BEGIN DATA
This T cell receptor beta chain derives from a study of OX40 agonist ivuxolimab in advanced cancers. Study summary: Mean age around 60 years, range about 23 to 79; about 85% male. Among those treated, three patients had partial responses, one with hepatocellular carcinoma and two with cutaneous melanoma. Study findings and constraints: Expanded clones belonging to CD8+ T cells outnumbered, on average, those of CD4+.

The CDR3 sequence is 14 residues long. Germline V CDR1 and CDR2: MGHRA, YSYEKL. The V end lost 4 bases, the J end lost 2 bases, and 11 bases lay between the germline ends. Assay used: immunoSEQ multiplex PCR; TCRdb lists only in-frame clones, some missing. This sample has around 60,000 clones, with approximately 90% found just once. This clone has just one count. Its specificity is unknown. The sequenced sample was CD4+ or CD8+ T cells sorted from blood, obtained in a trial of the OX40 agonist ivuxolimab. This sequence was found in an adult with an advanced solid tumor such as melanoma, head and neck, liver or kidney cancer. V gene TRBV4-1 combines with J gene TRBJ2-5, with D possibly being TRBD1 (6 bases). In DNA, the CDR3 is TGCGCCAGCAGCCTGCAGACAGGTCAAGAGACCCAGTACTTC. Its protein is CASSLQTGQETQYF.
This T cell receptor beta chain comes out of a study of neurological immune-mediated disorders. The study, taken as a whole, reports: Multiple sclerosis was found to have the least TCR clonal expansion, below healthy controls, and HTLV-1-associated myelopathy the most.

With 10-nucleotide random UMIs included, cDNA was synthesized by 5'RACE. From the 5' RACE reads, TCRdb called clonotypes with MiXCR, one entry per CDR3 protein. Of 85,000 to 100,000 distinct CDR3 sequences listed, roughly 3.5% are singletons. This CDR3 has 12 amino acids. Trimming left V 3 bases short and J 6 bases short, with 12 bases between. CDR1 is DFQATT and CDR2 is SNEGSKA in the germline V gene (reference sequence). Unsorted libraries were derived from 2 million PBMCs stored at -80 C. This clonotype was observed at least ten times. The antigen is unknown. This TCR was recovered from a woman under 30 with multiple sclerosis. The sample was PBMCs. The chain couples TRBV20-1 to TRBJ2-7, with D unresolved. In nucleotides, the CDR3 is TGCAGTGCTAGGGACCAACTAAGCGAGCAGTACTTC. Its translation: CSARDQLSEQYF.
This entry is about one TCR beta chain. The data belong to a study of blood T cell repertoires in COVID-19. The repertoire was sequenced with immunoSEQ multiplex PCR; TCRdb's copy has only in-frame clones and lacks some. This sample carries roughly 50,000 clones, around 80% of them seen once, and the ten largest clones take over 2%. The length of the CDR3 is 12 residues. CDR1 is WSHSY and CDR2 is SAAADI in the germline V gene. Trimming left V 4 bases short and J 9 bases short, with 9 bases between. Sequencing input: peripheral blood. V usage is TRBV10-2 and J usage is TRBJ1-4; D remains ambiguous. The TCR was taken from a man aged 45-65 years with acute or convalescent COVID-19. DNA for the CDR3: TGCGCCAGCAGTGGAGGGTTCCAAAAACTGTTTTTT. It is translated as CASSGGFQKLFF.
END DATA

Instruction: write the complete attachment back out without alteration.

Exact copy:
This T cell receptor beta chain derives from a study of OX40 agonist ivuxolimab in advanced cancers. Study summary: Mean age around 60 years, range about 23 to 79; about 85% male. Among those treated, three patients had partial responses, one with hepatocellular carcinoma and two with cutaneous melanoma. Study findings and constraints: Expanded clones belonging to CD8+ T cells outnumbered, on average, those of CD4+.

The CDR3 sequence is 14 residues long. Germline V CDR1 and CDR2: MGHRA, YSYEKL. The V end lost 4 bases, the J end lost 2 bases, and 11 bases lay between the germline ends. Assay used: immunoSEQ multiplex PCR; TCRdb lists only in-frame clones, some missing. This sample has around 60,000 clones, with approximately 90% found just once. This clone has just one count. Its specificity is unknown. The sequenced sample was CD4+ or CD8+ T cells sorted from blood, obtained in a trial of the OX40 agonist ivuxolimab. This sequence was found in an adult with an advanced solid tumor such as melanoma, head and neck, liver or kidney cancer. V gene TRBV4-1 combines with J gene TRBJ2-5, with D possibly being TRBD1 (6 bases). In DNA, the CDR3 is TGCGCCAGCAGCCTGCAGACAGGTCAAGAGACCCAGTACTTC. Its protein is CASSLQTGQETQYF.
This T cell receptor beta chain comes out of a study of neurological immune-mediated disorders. The study, taken as a whole, reports: Multiple sclerosis was found to have the least TCR clonal expansion, below healthy controls, and HTLV-1-associated myelopathy the most.

With 10-nucleotide random UMIs included, cDNA was synthesized by 5'RACE. From the 5' RACE reads, TCRdb called clonotypes with MiXCR, one entry per CDR3 protein. Of 85,000 to 100,000 distinct CDR3 sequences listed, roughly 3.5% are singletons. This CDR3 has 12 amino acids. Trimming left V 3 bases short and J 6 bases short, with 12 bases between. CDR1 is DFQATT and CDR2 is SNEGSKA in the germline V gene (reference sequence). Unsorted libraries were derived from 2 million PBMCs stored at -80 C. This clonotype was observed at least ten times. The antigen is unknown. This TCR was recovered from a woman under 30 with multiple sclerosis. The sample was PBMCs. The chain couples TRBV20-1 to TRBJ2-7, with D unresolved. In nucleotides, the CDR3 is TGCAGTGCTAGGGACCAACTAAGCGAGCAGTACTTC. Its translation: CSARDQLSEQYF.
This entry is about one TCR beta chain. The data belong to a study of blood T cell repertoires in COVID-19. The repertoire was sequenced with immunoSEQ multiplex PCR; TCRdb's copy has only in-frame clones and lacks some. This sample carries roughly 50,000 clones, around 80% of them seen once, and the ten largest clones take over 2%. The length of the CDR3 is 12 residues. CDR1 is WSHSY and CDR2 is SAAADI in the germline V gene. Trimming left V 4 bases short and J 9 bases short, with 9 bases between. Sequencing input: peripheral blood. V usage is TRBV10-2 and J usage is TRBJ1-4; D remains ambiguous. The TCR was taken from a man aged 45-65 years with acute or convalescent COVID-19. DNA for the CDR3: TGCGCCAGCAGTGGAGGGTTCCAAAAACTGTTTTTT. It is translated as CASSGGFQKLFF.